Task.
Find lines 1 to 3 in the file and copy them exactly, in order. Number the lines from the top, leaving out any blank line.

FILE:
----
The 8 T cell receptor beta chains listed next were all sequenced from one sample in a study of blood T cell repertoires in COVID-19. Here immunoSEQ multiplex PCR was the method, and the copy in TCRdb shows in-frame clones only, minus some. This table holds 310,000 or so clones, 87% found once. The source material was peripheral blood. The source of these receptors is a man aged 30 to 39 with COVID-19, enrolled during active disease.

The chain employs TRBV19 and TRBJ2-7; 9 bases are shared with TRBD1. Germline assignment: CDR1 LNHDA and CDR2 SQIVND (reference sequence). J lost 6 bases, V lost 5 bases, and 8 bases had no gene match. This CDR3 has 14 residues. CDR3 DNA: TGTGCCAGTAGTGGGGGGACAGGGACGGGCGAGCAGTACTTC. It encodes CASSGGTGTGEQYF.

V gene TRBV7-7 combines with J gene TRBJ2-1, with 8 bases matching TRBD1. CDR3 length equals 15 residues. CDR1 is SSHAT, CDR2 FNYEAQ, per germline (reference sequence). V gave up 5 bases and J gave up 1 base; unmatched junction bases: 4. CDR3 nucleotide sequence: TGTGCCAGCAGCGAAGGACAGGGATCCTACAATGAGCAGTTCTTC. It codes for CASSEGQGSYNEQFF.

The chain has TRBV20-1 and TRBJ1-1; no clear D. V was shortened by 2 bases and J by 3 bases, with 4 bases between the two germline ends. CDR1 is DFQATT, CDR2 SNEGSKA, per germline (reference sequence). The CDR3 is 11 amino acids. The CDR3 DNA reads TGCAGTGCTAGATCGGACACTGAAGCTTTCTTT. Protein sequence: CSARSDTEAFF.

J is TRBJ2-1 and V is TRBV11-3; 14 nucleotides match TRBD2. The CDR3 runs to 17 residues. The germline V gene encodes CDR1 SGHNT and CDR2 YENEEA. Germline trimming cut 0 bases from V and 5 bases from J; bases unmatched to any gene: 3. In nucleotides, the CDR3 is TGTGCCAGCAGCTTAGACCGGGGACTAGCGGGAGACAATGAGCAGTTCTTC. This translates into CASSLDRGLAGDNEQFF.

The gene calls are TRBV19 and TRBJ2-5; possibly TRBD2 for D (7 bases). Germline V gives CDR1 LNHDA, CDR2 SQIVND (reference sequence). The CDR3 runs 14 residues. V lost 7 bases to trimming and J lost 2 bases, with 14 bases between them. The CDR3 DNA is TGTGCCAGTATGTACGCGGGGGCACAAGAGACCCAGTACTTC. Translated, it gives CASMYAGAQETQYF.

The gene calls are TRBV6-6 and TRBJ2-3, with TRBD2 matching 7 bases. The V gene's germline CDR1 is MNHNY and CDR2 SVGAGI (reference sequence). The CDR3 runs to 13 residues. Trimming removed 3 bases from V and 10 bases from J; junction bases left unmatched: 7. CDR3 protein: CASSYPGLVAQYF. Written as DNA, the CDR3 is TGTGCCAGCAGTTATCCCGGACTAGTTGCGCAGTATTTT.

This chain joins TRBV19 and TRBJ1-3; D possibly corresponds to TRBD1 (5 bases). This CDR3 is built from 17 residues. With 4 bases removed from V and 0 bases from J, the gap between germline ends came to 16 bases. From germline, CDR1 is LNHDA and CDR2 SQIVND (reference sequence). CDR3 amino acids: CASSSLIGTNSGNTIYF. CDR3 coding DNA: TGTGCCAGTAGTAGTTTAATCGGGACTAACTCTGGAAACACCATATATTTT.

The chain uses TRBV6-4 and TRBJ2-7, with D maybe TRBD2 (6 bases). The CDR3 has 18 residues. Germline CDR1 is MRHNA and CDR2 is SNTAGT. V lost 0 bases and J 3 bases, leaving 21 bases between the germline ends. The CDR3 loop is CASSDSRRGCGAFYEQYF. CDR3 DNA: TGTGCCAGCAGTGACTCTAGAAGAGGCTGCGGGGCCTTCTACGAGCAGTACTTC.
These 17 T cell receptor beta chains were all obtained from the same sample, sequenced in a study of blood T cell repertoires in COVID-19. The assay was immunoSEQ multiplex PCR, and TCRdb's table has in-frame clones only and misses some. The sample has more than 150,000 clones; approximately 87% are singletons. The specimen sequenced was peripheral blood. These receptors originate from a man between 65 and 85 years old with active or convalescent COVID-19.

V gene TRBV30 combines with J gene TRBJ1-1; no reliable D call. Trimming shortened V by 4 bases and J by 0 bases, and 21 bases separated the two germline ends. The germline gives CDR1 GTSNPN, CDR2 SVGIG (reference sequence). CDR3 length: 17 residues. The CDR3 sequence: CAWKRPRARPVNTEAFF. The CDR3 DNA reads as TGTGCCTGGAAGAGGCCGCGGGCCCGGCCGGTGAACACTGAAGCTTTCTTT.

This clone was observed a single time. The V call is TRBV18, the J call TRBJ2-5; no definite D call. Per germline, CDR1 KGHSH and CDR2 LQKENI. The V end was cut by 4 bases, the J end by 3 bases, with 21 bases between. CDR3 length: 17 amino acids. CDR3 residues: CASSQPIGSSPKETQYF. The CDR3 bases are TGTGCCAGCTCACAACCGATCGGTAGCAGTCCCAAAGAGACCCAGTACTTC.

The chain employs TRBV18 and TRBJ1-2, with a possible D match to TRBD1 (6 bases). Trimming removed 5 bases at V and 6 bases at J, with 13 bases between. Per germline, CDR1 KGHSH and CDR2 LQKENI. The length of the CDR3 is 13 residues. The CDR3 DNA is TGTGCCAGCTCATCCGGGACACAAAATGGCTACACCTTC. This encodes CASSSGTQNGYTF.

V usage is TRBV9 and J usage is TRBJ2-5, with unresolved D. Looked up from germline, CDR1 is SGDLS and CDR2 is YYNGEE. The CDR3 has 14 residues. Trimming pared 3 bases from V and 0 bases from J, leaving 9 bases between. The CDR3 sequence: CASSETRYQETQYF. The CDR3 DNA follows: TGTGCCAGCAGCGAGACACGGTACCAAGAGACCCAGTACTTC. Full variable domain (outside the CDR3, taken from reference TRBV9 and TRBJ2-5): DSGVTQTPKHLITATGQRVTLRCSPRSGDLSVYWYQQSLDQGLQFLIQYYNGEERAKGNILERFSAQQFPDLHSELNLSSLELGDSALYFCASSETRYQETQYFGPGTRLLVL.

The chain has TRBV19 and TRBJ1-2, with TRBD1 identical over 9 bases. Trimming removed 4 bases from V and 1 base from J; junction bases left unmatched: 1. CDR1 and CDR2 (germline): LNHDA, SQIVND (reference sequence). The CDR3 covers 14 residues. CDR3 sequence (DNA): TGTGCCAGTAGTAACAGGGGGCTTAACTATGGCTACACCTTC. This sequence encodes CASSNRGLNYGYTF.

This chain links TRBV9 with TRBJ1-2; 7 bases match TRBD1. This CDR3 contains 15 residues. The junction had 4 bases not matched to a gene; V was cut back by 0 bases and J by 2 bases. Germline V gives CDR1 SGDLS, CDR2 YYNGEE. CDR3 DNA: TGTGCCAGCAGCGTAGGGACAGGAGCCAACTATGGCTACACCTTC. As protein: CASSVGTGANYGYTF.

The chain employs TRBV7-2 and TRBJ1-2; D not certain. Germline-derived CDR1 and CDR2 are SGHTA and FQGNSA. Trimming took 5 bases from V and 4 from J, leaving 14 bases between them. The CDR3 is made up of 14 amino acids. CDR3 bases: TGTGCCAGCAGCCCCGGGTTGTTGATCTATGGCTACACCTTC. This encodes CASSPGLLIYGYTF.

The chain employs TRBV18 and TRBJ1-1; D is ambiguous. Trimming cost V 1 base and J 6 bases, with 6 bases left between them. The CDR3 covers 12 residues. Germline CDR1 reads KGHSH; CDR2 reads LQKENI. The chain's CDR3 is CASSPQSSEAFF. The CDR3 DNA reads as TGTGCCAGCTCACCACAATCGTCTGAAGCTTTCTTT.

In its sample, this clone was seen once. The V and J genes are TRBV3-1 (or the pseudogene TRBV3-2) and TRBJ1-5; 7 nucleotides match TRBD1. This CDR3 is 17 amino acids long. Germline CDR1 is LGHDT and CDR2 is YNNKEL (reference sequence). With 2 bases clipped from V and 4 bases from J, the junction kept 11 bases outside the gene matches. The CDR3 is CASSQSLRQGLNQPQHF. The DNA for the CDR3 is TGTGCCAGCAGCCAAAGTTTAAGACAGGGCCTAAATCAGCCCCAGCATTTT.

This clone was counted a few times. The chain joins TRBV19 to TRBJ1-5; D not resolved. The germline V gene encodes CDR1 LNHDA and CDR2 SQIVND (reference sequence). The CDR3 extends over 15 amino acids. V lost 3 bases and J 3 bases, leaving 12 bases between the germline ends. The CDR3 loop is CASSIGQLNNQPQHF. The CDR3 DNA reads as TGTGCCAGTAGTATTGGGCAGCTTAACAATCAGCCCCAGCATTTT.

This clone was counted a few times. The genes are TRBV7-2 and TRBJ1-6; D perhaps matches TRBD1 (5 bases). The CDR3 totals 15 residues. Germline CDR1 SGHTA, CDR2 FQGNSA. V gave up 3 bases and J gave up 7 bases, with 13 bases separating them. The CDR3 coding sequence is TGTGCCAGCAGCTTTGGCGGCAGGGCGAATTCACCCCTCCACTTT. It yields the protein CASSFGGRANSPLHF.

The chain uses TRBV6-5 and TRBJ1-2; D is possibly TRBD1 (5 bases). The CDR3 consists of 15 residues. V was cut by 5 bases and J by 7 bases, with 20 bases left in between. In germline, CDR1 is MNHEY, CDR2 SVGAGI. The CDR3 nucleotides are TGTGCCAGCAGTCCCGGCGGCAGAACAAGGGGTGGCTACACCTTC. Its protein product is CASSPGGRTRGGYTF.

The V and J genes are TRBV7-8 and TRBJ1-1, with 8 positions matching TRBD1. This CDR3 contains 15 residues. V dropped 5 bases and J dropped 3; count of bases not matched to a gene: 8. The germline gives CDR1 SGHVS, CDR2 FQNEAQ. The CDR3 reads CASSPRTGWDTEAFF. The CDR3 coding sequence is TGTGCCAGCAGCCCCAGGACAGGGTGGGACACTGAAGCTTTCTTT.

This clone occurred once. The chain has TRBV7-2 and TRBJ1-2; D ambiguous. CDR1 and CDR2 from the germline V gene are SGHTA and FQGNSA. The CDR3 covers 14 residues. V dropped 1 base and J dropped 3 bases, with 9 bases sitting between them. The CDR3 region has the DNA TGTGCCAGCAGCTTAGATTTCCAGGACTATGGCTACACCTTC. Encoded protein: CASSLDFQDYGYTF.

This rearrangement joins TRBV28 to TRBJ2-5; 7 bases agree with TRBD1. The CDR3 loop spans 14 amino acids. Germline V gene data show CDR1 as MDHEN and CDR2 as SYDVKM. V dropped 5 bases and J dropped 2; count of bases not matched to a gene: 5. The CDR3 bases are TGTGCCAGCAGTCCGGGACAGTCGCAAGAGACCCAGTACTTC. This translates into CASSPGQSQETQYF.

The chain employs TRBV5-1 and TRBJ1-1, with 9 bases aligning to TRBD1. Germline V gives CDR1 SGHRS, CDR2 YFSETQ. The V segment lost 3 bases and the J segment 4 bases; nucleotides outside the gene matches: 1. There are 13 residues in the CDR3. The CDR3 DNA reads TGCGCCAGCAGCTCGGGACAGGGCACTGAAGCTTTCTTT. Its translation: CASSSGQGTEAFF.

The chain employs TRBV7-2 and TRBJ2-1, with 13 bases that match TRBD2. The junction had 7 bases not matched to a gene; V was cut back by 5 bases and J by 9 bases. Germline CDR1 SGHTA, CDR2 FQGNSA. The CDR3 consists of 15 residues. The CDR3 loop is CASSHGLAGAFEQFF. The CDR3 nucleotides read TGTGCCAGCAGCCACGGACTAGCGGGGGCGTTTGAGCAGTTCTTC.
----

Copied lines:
The 8 T cell receptor beta chains listed next were all sequenced from one sample in a study of blood T cell repertoires in COVID-19. Here immunoSEQ multiplex PCR was the method, and the copy in TCRdb shows in-frame clones only, minus some. This table holds 310,000 or so clones, 87% found once. The source material was peripheral blood. The source of these receptors is a man aged 30 to 39 with COVID-19, enrolled during active disease.

The chain employs TRBV19 and TRBJ2-7; 9 bases are shared with TRBD1. Germline assignment: CDR1 LNHDA and CDR2 SQIVND (reference sequence). J lost 6 bases, V lost 5 bases, and 8 bases had no gene match. This CDR3 has 14 residues. CDR3 DNA: TGTGCCAGTAGTGGGGGGACAGGGACGGGCGAGCAGTACTTC. It encodes CASSGGTGTGEQYF.

V gene TRBV7-7 combines with J gene TRBJ2-1, with 8 bases matching TRBD1. CDR3 length equals 15 residues. CDR1 is SSHAT, CDR2 FNYEAQ, per germline (reference sequence). V gave up 5 bases and J gave up 1 base; unmatched junction bases: 4. CDR3 nucleotide sequence: TGTGCCAGCAGCGAAGGACAGGGATCCTACAATGAGCAGTTCTTC. It codes for CASSEGQGSYNEQFF.